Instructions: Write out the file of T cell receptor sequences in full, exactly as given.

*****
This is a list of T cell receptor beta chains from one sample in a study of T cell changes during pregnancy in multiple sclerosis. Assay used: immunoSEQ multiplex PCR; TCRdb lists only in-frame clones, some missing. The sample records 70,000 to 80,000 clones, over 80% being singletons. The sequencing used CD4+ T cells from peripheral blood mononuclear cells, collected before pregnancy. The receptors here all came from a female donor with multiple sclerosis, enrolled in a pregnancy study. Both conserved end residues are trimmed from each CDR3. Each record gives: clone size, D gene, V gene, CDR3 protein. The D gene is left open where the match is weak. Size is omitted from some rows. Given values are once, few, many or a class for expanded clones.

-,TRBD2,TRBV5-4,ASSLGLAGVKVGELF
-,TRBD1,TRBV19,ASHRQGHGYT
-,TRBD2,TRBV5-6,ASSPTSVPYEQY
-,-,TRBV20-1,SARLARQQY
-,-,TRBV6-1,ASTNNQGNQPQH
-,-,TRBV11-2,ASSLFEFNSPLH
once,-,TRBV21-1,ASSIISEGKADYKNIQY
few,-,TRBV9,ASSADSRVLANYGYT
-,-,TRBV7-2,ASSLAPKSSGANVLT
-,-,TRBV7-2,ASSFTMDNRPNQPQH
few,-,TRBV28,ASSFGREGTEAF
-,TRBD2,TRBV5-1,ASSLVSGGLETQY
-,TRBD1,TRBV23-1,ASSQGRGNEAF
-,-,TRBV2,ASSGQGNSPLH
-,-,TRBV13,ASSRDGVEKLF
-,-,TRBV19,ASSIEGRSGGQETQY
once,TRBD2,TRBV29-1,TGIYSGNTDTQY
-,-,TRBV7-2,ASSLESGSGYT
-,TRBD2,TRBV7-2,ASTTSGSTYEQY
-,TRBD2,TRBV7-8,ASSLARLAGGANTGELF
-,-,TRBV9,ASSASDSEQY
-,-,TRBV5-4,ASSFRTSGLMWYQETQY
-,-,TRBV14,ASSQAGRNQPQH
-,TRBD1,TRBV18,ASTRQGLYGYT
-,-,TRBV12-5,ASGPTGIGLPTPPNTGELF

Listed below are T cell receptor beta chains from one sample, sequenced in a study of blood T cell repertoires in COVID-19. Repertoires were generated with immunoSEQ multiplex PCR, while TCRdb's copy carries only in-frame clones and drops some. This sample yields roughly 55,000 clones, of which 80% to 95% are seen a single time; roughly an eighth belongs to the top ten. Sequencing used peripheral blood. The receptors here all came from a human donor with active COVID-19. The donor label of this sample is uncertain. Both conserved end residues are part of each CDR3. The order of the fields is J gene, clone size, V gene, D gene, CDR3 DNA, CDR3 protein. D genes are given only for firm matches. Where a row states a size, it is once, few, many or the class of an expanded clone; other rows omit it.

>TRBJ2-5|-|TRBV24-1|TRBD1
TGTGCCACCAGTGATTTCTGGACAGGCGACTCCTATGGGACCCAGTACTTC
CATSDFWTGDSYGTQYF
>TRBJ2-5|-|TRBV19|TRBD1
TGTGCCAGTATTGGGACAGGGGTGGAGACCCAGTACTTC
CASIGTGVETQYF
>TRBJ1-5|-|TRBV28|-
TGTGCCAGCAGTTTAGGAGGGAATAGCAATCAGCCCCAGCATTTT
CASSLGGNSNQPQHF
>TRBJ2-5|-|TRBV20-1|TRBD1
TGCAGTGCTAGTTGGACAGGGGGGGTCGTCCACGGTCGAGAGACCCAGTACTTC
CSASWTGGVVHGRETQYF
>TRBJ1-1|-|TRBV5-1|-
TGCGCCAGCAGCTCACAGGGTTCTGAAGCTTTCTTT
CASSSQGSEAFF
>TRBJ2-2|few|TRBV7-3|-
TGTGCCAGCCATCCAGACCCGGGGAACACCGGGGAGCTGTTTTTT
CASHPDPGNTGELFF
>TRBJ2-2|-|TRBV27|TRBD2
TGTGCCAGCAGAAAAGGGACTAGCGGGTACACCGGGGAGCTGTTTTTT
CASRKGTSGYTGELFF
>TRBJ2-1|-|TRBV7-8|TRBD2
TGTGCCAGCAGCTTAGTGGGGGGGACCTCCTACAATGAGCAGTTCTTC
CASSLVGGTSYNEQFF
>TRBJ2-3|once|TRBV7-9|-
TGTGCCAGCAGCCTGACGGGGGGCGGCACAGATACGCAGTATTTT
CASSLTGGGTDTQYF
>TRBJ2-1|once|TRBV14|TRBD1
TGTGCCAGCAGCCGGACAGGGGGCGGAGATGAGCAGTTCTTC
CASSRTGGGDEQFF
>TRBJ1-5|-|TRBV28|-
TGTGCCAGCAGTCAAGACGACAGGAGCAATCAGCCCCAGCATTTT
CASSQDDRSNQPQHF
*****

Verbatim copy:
This is a list of T cell receptor beta chains from one sample in a study of T cell changes during pregnancy in multiple sclerosis. Assay used: immunoSEQ multiplex PCR; TCRdb lists only in-frame clones, some missing. The sample records 70,000 to 80,000 clones, over 80% being singletons. The sequencing used CD4+ T cells from peripheral blood mononuclear cells, collected before pregnancy. The receptors here all came from a female donor with multiple sclerosis, enrolled in a pregnancy study. Both conserved end residues are trimmed from each CDR3. Each record gives: clone size, D gene, V gene, CDR3 protein. The D gene is left open where the match is weak. Size is omitted from some rows. Given values are once, few, many or a class for expanded clones.

-,TRBD2,TRBV5-4,ASSLGLAGVKVGELF
-,TRBD1,TRBV19,ASHRQGHGYT
-,TRBD2,TRBV5-6,ASSPTSVPYEQY
-,-,TRBV20-1,SARLARQQY
-,-,TRBV6-1,ASTNNQGNQPQH
-,-,TRBV11-2,ASSLFEFNSPLH
once,-,TRBV21-1,ASSIISEGKADYKNIQY
few,-,TRBV9,ASSADSRVLANYGYT
-,-,TRBV7-2,ASSLAPKSSGANVLT
-,-,TRBV7-2,ASSFTMDNRPNQPQH
few,-,TRBV28,ASSFGREGTEAF
-,TRBD2,TRBV5-1,ASSLVSGGLETQY
-,TRBD1,TRBV23-1,ASSQGRGNEAF
-,-,TRBV2,ASSGQGNSPLH
-,-,TRBV13,ASSRDGVEKLF
-,-,TRBV19,ASSIEGRSGGQETQY
once,TRBD2,TRBV29-1,TGIYSGNTDTQY
-,-,TRBV7-2,ASSLESGSGYT
-,TRBD2,TRBV7-2,ASTTSGSTYEQY
-,TRBD2,TRBV7-8,ASSLARLAGGANTGELF
-,-,TRBV9,ASSASDSEQY
-,-,TRBV5-4,ASSFRTSGLMWYQETQY
-,-,TRBV14,ASSQAGRNQPQH
-,TRBD1,TRBV18,ASTRQGLYGYT
-,-,TRBV12-5,ASGPTGIGLPTPPNTGELF

Listed below are T cell receptor beta chains from one sample, sequenced in a study of blood T cell repertoires in COVID-19. Repertoires were generated with immunoSEQ multiplex PCR, while TCRdb's copy carries only in-frame clones and drops some. This sample yields roughly 55,000 clones, of which 80% to 95% are seen a single time; roughly an eighth belongs to the top ten. Sequencing used peripheral blood. The receptors here all came from a human donor with active COVID-19. The donor label of this sample is uncertain. Both conserved end residues are part of each CDR3. The order of the fields is J gene, clone size, V gene, D gene, CDR3 DNA, CDR3 protein. D genes are given only for firm matches. Where a row states a size, it is once, few, many or the class of an expanded clone; other rows omit it.

>TRBJ2-5|-|TRBV24-1|TRBD1
TGTGCCACCAGTGATTTCTGGACAGGCGACTCCTATGGGACCCAGTACTTC
CATSDFWTGDSYGTQYF
>TRBJ2-5|-|TRBV19|TRBD1
TGTGCCAGTATTGGGACAGGGGTGGAGACCCAGTACTTC
CASIGTGVETQYF
>TRBJ1-5|-|TRBV28|-
TGTGCCAGCAGTTTAGGAGGGAATAGCAATCAGCCCCAGCATTTT
CASSLGGNSNQPQHF
>TRBJ2-5|-|TRBV20-1|TRBD1
TGCAGTGCTAGTTGGACAGGGGGGGTCGTCCACGGTCGAGAGACCCAGTACTTC
CSASWTGGVVHGRETQYF
>TRBJ1-1|-|TRBV5-1|-
TGCGCCAGCAGCTCACAGGGTTCTGAAGCTTTCTTT
CASSSQGSEAFF
>TRBJ2-2|few|TRBV7-3|-
TGTGCCAGCCATCCAGACCCGGGGAACACCGGGGAGCTGTTTTTT
CASHPDPGNTGELFF
>TRBJ2-2|-|TRBV27|TRBD2
TGTGCCAGCAGAAAAGGGACTAGCGGGTACACCGGGGAGCTGTTTTTT
CASRKGTSGYTGELFF
>TRBJ2-1|-|TRBV7-8|TRBD2
TGTGCCAGCAGCTTAGTGGGGGGGACCTCCTACAATGAGCAGTTCTTC
CASSLVGGTSYNEQFF
>TRBJ2-3|once|TRBV7-9|-
TGTGCCAGCAGCCTGACGGGGGGCGGCACAGATACGCAGTATTTT
CASSLTGGGTDTQYF
>TRBJ2-1|once|TRBV14|TRBD1
TGTGCCAGCAGCCGGACAGGGGGCGGAGATGAGCAGTTCTTC
CASSRTGGGDEQFF
>TRBJ1-5|-|TRBV28|-
TGTGCCAGCAGTCAAGACGACAGGAGCAATCAGCCCCAGCATTTT
CASSQDDRSNQPQHF